Primetime TV came early – really early – Monday morning for investors, when the big movie deal between Discovery and AT&T (T) was closed, clearing the picture for the new Warner Bros. Discovery (WBD).
Judging by the market’s reaction, the trade received high ratings for each company, with shareholders already set on getting a nice boost. Although stock trends split slightly on Tuesday, the mood is generally positive.
“These media conglomerate merger agreements are strategic for more diverse content. This is in line with Disney’s (DIS) acquisition of Fox (FOXA) a few years ago, which achieved a more diversified portfolio of content and facilitated the launch of Disney +,” told Kira Baca, Chief Revenue Officer at IP rights firm Rightsline Real money. “With the merger of Discovery, which is strong in documentary film, lifestyle and do-it-yourself brand without script, and WarnerMedia’s scripted features and episodic brands and channels, they have the opportunity to conquer a combined market to compete with all competitors. “
But she noted that “the devil is in the data” for investors who now have both firms, as details of integration remain open to debate.
Details of the agreement
AT&T received $ 40.4 billion in cash and relieved part of the debt, while it recently renamed Warner Bros. Discovery received a wealth of programming to add to their streaming and cable offerings.
“Today’s announcement marks an exciting milestone not only for Warner Bros. Discovery, but for our shareholders, our distributors, our advertisers, our creative partners and, most importantly, consumers globally,” proclaimed David Zaslav, CEO of the new company at the closure. . “With our collective assets and diversified business model, Warner Bros. Discovery offers the most differentiated and complete portfolio of content across movies, TV and streaming.”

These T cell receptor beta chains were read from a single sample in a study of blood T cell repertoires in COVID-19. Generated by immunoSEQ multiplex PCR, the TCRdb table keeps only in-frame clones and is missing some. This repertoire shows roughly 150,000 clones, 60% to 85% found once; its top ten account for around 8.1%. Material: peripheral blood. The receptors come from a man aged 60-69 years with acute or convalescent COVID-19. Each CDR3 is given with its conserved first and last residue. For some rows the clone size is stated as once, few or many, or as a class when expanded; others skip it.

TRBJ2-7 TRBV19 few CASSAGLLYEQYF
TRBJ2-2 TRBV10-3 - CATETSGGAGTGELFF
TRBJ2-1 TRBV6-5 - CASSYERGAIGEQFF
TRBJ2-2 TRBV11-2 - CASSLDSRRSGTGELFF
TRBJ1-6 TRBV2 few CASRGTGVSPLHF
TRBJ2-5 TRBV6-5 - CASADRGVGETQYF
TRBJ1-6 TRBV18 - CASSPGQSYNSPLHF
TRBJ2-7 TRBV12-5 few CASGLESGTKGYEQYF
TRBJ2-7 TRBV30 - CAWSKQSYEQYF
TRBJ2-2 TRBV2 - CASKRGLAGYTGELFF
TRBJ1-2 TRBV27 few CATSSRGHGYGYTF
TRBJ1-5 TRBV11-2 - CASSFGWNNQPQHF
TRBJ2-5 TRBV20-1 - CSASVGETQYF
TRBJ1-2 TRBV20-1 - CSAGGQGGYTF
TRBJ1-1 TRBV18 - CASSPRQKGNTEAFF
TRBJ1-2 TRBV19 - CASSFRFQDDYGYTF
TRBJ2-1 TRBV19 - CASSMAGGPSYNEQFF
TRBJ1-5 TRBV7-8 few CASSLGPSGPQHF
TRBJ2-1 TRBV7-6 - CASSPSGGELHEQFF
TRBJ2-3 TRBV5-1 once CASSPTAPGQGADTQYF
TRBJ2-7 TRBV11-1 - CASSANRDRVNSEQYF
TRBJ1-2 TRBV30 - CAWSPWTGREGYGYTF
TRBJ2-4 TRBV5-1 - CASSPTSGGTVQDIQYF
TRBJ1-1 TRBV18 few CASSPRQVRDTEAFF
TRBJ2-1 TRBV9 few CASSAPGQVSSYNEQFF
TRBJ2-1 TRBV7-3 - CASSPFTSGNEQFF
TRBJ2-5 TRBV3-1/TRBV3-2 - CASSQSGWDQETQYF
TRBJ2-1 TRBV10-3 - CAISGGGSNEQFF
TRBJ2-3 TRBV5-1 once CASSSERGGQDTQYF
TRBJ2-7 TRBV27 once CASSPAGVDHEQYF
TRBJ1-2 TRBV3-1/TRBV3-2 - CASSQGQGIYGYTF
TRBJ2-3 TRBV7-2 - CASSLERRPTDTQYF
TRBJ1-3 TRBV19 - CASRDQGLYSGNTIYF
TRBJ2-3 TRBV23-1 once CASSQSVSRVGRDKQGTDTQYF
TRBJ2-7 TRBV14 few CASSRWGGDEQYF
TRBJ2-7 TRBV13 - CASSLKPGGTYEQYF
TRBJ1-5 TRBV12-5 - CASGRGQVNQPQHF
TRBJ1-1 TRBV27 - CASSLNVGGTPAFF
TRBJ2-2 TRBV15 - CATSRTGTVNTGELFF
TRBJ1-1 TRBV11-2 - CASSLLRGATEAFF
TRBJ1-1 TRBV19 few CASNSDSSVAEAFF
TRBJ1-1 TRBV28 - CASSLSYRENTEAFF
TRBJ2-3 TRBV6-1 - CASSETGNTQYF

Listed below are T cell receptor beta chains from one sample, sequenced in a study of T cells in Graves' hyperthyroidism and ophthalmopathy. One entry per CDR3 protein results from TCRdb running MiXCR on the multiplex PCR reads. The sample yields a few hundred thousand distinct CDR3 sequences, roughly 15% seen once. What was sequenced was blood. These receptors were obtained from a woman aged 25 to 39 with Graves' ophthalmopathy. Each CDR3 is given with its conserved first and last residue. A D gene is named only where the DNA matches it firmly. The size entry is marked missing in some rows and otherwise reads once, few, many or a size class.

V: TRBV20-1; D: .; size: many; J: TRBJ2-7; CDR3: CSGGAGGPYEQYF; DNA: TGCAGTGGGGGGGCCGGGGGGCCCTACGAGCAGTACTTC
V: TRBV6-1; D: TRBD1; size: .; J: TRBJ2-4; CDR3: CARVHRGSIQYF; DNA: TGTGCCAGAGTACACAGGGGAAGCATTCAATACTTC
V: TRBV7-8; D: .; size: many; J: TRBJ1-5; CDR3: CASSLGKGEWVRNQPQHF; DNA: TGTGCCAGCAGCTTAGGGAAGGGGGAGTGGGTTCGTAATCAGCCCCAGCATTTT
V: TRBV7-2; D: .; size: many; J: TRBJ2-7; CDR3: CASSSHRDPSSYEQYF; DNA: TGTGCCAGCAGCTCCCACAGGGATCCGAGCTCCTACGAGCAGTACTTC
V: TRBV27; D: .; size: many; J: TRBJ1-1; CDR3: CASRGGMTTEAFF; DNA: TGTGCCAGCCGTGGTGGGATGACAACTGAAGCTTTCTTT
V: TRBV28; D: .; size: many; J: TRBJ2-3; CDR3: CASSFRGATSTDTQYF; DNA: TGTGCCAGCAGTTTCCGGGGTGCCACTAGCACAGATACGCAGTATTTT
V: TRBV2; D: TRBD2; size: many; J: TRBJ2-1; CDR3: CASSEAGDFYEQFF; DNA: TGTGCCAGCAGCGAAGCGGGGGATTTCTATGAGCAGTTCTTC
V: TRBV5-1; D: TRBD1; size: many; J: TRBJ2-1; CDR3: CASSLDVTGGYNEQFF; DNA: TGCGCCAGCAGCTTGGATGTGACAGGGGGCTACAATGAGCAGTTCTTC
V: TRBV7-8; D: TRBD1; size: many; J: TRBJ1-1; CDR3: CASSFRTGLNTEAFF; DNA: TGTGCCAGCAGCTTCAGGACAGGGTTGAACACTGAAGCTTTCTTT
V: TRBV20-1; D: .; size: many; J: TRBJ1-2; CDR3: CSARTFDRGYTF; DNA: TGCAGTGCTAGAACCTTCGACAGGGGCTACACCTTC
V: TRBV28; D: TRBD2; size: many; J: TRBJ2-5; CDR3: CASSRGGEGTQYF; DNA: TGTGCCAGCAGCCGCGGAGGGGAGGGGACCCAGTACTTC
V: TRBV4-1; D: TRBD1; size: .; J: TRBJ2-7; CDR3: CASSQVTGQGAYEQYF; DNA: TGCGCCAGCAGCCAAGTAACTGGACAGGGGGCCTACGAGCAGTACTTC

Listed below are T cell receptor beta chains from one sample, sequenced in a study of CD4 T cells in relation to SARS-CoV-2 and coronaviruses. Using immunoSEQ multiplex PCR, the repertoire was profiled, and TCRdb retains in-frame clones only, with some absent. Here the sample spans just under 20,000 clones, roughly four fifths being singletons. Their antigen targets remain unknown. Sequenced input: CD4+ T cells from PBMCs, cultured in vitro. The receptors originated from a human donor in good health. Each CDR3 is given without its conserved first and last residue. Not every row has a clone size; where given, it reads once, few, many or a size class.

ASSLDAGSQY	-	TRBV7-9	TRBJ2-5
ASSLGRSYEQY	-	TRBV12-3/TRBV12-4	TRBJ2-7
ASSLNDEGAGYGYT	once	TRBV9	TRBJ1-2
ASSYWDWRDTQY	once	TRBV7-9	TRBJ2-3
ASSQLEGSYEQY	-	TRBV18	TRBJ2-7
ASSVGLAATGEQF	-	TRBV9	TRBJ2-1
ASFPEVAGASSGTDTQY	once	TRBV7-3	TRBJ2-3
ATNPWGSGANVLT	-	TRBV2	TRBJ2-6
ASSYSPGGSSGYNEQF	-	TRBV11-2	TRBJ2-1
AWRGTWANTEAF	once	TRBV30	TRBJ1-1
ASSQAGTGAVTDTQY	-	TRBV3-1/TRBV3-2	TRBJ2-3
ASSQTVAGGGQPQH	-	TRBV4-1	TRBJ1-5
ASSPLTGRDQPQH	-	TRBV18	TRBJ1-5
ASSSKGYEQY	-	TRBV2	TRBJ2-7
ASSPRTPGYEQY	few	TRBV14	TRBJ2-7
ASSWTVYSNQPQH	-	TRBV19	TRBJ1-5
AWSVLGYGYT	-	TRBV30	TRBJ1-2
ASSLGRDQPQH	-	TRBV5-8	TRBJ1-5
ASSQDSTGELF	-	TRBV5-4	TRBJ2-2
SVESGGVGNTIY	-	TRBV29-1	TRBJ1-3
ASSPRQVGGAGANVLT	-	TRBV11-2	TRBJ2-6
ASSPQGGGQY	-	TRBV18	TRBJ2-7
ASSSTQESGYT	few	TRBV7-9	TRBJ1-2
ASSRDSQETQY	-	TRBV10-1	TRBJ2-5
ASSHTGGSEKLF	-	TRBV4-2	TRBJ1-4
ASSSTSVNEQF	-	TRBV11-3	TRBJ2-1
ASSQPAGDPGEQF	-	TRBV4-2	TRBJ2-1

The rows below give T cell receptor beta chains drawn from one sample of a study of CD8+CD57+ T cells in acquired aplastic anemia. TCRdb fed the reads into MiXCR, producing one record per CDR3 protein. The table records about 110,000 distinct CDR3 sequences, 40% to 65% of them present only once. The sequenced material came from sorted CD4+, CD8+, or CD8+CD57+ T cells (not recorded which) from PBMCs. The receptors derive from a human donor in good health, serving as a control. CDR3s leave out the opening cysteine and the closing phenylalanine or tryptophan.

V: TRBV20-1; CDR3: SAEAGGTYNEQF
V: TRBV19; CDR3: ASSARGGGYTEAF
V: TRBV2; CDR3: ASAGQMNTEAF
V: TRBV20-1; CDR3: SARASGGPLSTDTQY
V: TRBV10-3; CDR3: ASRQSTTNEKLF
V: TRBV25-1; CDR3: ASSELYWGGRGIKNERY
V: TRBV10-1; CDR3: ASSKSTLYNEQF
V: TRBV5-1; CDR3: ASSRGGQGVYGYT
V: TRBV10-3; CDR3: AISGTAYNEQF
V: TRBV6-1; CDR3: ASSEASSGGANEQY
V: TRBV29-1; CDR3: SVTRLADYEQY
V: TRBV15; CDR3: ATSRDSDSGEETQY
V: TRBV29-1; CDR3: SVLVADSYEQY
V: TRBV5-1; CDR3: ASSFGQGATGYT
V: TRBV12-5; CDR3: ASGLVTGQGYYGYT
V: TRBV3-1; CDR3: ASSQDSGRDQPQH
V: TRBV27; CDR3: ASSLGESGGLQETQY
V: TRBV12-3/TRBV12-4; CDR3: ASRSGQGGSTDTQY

Included in this highly acclaimed portfolio are streaming offers from HBO Max, Discovery + and CNN +; and cable channels like TNT, TBS, TLC, truTV, Animal Planet, Cartoon Network and more. The acquisition undoubtedly places the new company to compete among established streaming executives such as Netflix (NFLX), Apple (AAPL) and Amazon (AMZN).
Shareholders in AT&T also received approximately one-quarter of one share of WBD for each share of AT&T they owned prior to the transaction. As such, former AT&T shareholders now own a majority of the outstanding shares in the new entity. Both shareholders in Discovery and AT&T should examine the newly formed company carefully.
Digging into the new discovery
The rationale for Discovery is straightforward. The content is king, and the deal ensures a massive catalog of shows and movies for the company.
Most importantly, it secures HBO Max for the company, which is currently among the most popular entertainment offerings and is known for delivering premium shows and movies. HBO Max ended 2021 with a total of 73.8 million global subscribers, more than tripling the existing base of Discovery + users. As such, the new company will woo over 100 million streaming subscribers globally.
“As a combined company, Warner Bros. Discovery is rich in content and has plenty of assets for streaming,” said Navdeep Saini, CEO of media technology company DistroTV Real money. “WBD is good for (streaming video on demand) SVOD, but what the company lacks is a (free advertising-supported streaming TV) FAST platform. If the latest reports from Nielsen are any indication, FAST is the way forward in a highly competitive streaming industry, it is reaching its turning point. “